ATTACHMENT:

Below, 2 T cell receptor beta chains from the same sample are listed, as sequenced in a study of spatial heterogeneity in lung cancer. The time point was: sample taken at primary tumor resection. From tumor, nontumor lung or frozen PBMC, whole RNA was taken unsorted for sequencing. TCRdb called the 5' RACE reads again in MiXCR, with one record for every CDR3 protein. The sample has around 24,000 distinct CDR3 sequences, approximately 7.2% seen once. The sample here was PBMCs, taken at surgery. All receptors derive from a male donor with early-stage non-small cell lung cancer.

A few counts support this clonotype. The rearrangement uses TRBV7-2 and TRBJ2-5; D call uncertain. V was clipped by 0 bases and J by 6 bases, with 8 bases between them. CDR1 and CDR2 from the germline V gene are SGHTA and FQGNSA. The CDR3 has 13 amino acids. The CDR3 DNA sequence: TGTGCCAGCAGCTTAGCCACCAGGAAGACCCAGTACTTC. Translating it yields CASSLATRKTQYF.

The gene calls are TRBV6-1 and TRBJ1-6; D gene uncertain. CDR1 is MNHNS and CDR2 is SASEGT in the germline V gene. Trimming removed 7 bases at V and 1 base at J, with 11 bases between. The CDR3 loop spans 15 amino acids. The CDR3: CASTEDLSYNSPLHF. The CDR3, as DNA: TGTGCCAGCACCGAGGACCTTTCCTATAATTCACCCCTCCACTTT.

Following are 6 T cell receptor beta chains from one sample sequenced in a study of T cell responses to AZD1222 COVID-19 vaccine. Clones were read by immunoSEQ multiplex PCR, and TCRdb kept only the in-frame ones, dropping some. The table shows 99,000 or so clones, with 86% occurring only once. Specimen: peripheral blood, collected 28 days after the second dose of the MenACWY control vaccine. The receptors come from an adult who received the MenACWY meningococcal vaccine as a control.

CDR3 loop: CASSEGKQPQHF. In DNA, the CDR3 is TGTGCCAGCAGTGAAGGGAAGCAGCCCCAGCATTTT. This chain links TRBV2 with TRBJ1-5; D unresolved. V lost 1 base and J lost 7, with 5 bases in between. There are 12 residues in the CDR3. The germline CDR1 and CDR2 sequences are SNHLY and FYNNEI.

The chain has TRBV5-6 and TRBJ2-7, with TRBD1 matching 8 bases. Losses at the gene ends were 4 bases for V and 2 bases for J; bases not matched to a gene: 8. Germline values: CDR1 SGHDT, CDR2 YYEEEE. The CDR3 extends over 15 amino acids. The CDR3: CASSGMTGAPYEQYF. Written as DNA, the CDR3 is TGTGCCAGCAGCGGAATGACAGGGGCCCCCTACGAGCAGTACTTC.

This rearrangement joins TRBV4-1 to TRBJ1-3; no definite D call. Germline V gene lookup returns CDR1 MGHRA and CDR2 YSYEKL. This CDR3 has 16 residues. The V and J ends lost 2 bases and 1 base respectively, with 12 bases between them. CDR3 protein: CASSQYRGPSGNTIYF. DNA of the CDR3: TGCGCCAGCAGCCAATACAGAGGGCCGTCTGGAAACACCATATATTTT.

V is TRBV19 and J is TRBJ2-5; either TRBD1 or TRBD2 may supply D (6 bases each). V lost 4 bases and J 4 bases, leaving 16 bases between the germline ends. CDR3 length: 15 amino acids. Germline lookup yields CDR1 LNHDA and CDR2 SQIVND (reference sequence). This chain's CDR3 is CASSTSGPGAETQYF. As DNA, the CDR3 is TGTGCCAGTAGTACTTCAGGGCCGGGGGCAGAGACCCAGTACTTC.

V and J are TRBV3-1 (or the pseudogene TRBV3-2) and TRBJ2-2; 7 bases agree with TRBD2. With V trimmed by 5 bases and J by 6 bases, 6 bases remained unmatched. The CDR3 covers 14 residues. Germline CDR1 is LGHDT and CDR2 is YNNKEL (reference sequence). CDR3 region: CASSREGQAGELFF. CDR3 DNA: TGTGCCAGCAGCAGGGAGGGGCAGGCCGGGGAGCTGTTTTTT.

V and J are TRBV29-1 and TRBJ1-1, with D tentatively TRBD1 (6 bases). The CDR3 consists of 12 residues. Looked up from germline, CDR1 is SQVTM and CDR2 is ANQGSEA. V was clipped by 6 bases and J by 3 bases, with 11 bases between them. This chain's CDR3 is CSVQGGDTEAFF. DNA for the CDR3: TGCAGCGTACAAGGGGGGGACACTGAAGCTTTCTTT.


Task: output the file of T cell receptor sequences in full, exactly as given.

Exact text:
Below, 2 T cell receptor beta chains from the same sample are listed, as sequenced in a study of spatial heterogeneity in lung cancer. The time point was: sample taken at primary tumor resection. From tumor, nontumor lung or frozen PBMC, whole RNA was taken unsorted for sequencing. TCRdb called the 5' RACE reads again in MiXCR, with one record for every CDR3 protein. The sample has around 24,000 distinct CDR3 sequences, approximately 7.2% seen once. The sample here was PBMCs, taken at surgery. All receptors derive from a male donor with early-stage non-small cell lung cancer.

A few counts support this clonotype. The rearrangement uses TRBV7-2 and TRBJ2-5; D call uncertain. V was clipped by 0 bases and J by 6 bases, with 8 bases between them. CDR1 and CDR2 from the germline V gene are SGHTA and FQGNSA. The CDR3 has 13 amino acids. The CDR3 DNA sequence: TGTGCCAGCAGCTTAGCCACCAGGAAGACCCAGTACTTC. Translating it yields CASSLATRKTQYF.

The gene calls are TRBV6-1 and TRBJ1-6; D gene uncertain. CDR1 is MNHNS and CDR2 is SASEGT in the germline V gene. Trimming removed 7 bases at V and 1 base at J, with 11 bases between. The CDR3 loop spans 15 amino acids. The CDR3: CASTEDLSYNSPLHF. The CDR3, as DNA: TGTGCCAGCACCGAGGACCTTTCCTATAATTCACCCCTCCACTTT.

Following are 6 T cell receptor beta chains from one sample sequenced in a study of T cell responses to AZD1222 COVID-19 vaccine. Clones were read by immunoSEQ multiplex PCR, and TCRdb kept only the in-frame ones, dropping some. The table shows 99,000 or so clones, with 86% occurring only once. Specimen: peripheral blood, collected 28 days after the second dose of the MenACWY control vaccine. The receptors come from an adult who received the MenACWY meningococcal vaccine as a control.

CDR3 loop: CASSEGKQPQHF. In DNA, the CDR3 is TGTGCCAGCAGTGAAGGGAAGCAGCCCCAGCATTTT. This chain links TRBV2 with TRBJ1-5; D unresolved. V lost 1 base and J lost 7, with 5 bases in between. There are 12 residues in the CDR3. The germline CDR1 and CDR2 sequences are SNHLY and FYNNEI.

The chain has TRBV5-6 and TRBJ2-7, with TRBD1 matching 8 bases. Losses at the gene ends were 4 bases for V and 2 bases for J; bases not matched to a gene: 8. Germline values: CDR1 SGHDT, CDR2 YYEEEE. The CDR3 extends over 15 amino acids. The CDR3: CASSGMTGAPYEQYF. Written as DNA, the CDR3 is TGTGCCAGCAGCGGAATGACAGGGGCCCCCTACGAGCAGTACTTC.

This rearrangement joins TRBV4-1 to TRBJ1-3; no definite D call. Germline V gene lookup returns CDR1 MGHRA and CDR2 YSYEKL. This CDR3 has 16 residues. The V and J ends lost 2 bases and 1 base respectively, with 12 bases between them. CDR3 protein: CASSQYRGPSGNTIYF. DNA of the CDR3: TGCGCCAGCAGCCAATACAGAGGGCCGTCTGGAAACACCATATATTTT.

V is TRBV19 and J is TRBJ2-5; either TRBD1 or TRBD2 may supply D (6 bases each). V lost 4 bases and J 4 bases, leaving 16 bases between the germline ends. CDR3 length: 15 amino acids. Germline lookup yields CDR1 LNHDA and CDR2 SQIVND (reference sequence). This chain's CDR3 is CASSTSGPGAETQYF. As DNA, the CDR3 is TGTGCCAGTAGTACTTCAGGGCCGGGGGCAGAGACCCAGTACTTC.

V and J are TRBV3-1 (or the pseudogene TRBV3-2) and TRBJ2-2; 7 bases agree with TRBD2. With V trimmed by 5 bases and J by 6 bases, 6 bases remained unmatched. The CDR3 covers 14 residues. Germline CDR1 is LGHDT and CDR2 is YNNKEL (reference sequence). CDR3 region: CASSREGQAGELFF. CDR3 DNA: TGTGCCAGCAGCAGGGAGGGGCAGGCCGGGGAGCTGTTTTTT.

V and J are TRBV29-1 and TRBJ1-1, with D tentatively TRBD1 (6 bases). The CDR3 consists of 12 residues. Looked up from germline, CDR1 is SQVTM and CDR2 is ANQGSEA. V was clipped by 6 bases and J by 3 bases, with 11 bases between them. This chain's CDR3 is CSVQGGDTEAFF. DNA for the CDR3: TGCAGCGTACAAGGGGGGGACACTGAAGCTTTCTTT.